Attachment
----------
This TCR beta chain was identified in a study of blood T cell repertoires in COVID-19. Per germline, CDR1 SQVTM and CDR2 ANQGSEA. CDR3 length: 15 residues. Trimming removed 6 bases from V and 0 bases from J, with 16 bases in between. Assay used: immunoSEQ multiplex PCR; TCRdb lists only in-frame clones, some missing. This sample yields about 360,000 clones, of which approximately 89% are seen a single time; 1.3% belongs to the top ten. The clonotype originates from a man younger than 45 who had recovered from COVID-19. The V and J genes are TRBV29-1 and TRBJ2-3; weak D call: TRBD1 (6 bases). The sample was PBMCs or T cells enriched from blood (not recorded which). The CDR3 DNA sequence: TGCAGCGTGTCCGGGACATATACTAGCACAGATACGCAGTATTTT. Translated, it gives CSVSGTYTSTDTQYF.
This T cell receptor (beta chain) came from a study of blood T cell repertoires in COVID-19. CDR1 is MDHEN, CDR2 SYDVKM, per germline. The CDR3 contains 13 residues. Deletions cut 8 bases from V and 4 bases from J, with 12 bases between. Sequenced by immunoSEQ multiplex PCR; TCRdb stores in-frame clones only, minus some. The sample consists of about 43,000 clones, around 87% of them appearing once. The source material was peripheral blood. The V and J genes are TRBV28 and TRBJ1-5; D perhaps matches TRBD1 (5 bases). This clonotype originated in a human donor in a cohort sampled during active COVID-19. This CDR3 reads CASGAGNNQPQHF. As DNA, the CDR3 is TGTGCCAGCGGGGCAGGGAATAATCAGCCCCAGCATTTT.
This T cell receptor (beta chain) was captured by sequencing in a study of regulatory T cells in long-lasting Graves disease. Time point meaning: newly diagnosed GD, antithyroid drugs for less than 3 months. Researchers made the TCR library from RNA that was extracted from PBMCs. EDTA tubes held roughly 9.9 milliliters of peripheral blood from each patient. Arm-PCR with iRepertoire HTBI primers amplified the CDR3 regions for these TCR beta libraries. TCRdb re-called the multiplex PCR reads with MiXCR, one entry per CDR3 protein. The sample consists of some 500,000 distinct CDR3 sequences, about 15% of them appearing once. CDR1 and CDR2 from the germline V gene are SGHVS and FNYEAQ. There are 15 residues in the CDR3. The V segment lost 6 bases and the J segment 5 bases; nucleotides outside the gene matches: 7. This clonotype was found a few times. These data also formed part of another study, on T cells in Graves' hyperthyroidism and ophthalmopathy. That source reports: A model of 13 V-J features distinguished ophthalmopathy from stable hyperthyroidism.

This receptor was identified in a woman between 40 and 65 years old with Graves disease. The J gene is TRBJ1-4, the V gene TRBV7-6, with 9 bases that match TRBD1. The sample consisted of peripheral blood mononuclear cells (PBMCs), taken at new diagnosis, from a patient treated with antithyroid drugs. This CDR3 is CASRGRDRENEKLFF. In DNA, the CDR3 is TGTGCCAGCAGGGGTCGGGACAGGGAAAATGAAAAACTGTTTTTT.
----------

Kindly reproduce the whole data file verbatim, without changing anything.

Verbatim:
This TCR beta chain was identified in a study of blood T cell repertoires in COVID-19. Per germline, CDR1 SQVTM and CDR2 ANQGSEA. CDR3 length: 15 residues. Trimming removed 6 bases from V and 0 bases from J, with 16 bases in between. Assay used: immunoSEQ multiplex PCR; TCRdb lists only in-frame clones, some missing. This sample yields about 360,000 clones, of which approximately 89% are seen a single time; 1.3% belongs to the top ten. The clonotype originates from a man younger than 45 who had recovered from COVID-19. The V and J genes are TRBV29-1 and TRBJ2-3; weak D call: TRBD1 (6 bases). The sample was PBMCs or T cells enriched from blood (not recorded which). The CDR3 DNA sequence: TGCAGCGTGTCCGGGACATATACTAGCACAGATACGCAGTATTTT. Translated, it gives CSVSGTYTSTDTQYF.
This T cell receptor (beta chain) came from a study of blood T cell repertoires in COVID-19. CDR1 is MDHEN, CDR2 SYDVKM, per germline. The CDR3 contains 13 residues. Deletions cut 8 bases from V and 4 bases from J, with 12 bases between. Sequenced by immunoSEQ multiplex PCR; TCRdb stores in-frame clones only, minus some. The sample consists of about 43,000 clones, around 87% of them appearing once. The source material was peripheral blood. The V and J genes are TRBV28 and TRBJ1-5; D perhaps matches TRBD1 (5 bases). This clonotype originated in a human donor in a cohort sampled during active COVID-19. This CDR3 reads CASGAGNNQPQHF. As DNA, the CDR3 is TGTGCCAGCGGGGCAGGGAATAATCAGCCCCAGCATTTT.
This T cell receptor (beta chain) was captured by sequencing in a study of regulatory T cells in long-lasting Graves disease. Time point meaning: newly diagnosed GD, antithyroid drugs for less than 3 months. Researchers made the TCR library from RNA that was extracted from PBMCs. EDTA tubes held roughly 9.9 milliliters of peripheral blood from each patient. Arm-PCR with iRepertoire HTBI primers amplified the CDR3 regions for these TCR beta libraries. TCRdb re-called the multiplex PCR reads with MiXCR, one entry per CDR3 protein. The sample consists of some 500,000 distinct CDR3 sequences, about 15% of them appearing once. CDR1 and CDR2 from the germline V gene are SGHVS and FNYEAQ. There are 15 residues in the CDR3. The V segment lost 6 bases and the J segment 5 bases; nucleotides outside the gene matches: 7. This clonotype was found a few times. These data also formed part of another study, on T cells in Graves' hyperthyroidism and ophthalmopathy. That source reports: A model of 13 V-J features distinguished ophthalmopathy from stable hyperthyroidism.

This receptor was identified in a woman between 40 and 65 years old with Graves disease. The J gene is TRBJ1-4, the V gene TRBV7-6, with 9 bases that match TRBD1. The sample consisted of peripheral blood mononuclear cells (PBMCs), taken at new diagnosis, from a patient treated with antithyroid drugs. This CDR3 is CASRGRDRENEKLFF. In DNA, the CDR3 is TGTGCCAGCAGGGGTCGGGACAGGGAAAATGAAAAACTGTTTTTT.